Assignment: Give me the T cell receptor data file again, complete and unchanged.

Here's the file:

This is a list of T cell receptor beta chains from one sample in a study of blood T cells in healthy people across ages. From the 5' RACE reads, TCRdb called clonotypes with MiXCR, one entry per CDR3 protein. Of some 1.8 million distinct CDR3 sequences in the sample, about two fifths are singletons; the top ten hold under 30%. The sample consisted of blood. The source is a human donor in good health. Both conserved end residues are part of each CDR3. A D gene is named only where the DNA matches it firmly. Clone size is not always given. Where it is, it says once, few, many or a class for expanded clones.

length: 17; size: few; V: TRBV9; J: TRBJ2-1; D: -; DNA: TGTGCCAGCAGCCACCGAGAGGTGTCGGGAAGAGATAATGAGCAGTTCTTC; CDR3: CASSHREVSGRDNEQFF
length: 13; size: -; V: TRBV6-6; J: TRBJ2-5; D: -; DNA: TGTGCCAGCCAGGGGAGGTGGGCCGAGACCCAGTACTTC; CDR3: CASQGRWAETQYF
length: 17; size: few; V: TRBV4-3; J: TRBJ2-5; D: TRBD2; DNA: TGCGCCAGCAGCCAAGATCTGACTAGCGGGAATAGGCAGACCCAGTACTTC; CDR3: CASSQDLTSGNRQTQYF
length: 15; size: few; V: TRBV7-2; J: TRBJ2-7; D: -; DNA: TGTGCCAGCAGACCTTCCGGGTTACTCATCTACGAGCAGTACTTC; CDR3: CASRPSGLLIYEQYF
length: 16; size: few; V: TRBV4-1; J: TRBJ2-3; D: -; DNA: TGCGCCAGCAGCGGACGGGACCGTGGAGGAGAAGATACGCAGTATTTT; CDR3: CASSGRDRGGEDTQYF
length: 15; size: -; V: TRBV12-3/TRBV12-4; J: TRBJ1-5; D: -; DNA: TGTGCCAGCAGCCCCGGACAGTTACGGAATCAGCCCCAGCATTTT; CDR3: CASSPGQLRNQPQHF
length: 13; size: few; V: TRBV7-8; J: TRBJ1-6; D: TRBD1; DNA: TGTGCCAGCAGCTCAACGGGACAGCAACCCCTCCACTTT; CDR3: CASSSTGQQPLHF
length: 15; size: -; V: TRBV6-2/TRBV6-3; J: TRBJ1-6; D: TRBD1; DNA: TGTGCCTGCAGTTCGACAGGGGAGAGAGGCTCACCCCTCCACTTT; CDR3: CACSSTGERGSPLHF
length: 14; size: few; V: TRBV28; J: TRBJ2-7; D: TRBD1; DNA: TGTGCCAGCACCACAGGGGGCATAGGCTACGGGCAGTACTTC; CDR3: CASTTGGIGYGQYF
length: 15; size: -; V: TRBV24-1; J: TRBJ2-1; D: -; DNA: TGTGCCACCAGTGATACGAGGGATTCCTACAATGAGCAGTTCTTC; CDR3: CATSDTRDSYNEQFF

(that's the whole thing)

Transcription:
This is a list of T cell receptor beta chains from one sample in a study of blood T cells in healthy people across ages. From the 5' RACE reads, TCRdb called clonotypes with MiXCR, one entry per CDR3 protein. Of some 1.8 million distinct CDR3 sequences in the sample, about two fifths are singletons; the top ten hold under 30%. The sample consisted of blood. The source is a human donor in good health. Both conserved end residues are part of each CDR3. A D gene is named only where the DNA matches it firmly. Clone size is not always given. Where it is, it says once, few, many or a class for expanded clones.

length: 17; size: few; V: TRBV9; J: TRBJ2-1; D: -; DNA: TGTGCCAGCAGCCACCGAGAGGTGTCGGGAAGAGATAATGAGCAGTTCTTC; CDR3: CASSHREVSGRDNEQFF
length: 13; size: -; V: TRBV6-6; J: TRBJ2-5; D: -; DNA: TGTGCCAGCCAGGGGAGGTGGGCCGAGACCCAGTACTTC; CDR3: CASQGRWAETQYF
length: 17; size: few; V: TRBV4-3; J: TRBJ2-5; D: TRBD2; DNA: TGCGCCAGCAGCCAAGATCTGACTAGCGGGAATAGGCAGACCCAGTACTTC; CDR3: CASSQDLTSGNRQTQYF
length: 15; size: few; V: TRBV7-2; J: TRBJ2-7; D: -; DNA: TGTGCCAGCAGACCTTCCGGGTTACTCATCTACGAGCAGTACTTC; CDR3: CASRPSGLLIYEQYF
length: 16; size: few; V: TRBV4-1; J: TRBJ2-3; D: -; DNA: TGCGCCAGCAGCGGACGGGACCGTGGAGGAGAAGATACGCAGTATTTT; CDR3: CASSGRDRGGEDTQYF
length: 15; size: -; V: TRBV12-3/TRBV12-4; J: TRBJ1-5; D: -; DNA: TGTGCCAGCAGCCCCGGACAGTTACGGAATCAGCCCCAGCATTTT; CDR3: CASSPGQLRNQPQHF
length: 13; size: few; V: TRBV7-8; J: TRBJ1-6; D: TRBD1; DNA: TGTGCCAGCAGCTCAACGGGACAGCAACCCCTCCACTTT; CDR3: CASSSTGQQPLHF
length: 15; size: -; V: TRBV6-2/TRBV6-3; J: TRBJ1-6; D: TRBD1; DNA: TGTGCCTGCAGTTCGACAGGGGAGAGAGGCTCACCCCTCCACTTT; CDR3: CACSSTGERGSPLHF
length: 14; size: few; V: TRBV28; J: TRBJ2-7; D: TRBD1; DNA: TGTGCCAGCACCACAGGGGGCATAGGCTACGGGCAGTACTTC; CDR3: CASTTGGIGYGQYF
length: 15; size: -; V: TRBV24-1; J: TRBJ2-1; D: -; DNA: TGTGCCACCAGTGATACGAGGGATTCCTACAATGAGCAGTTCTTC; CDR3: CATSDTRDSYNEQFF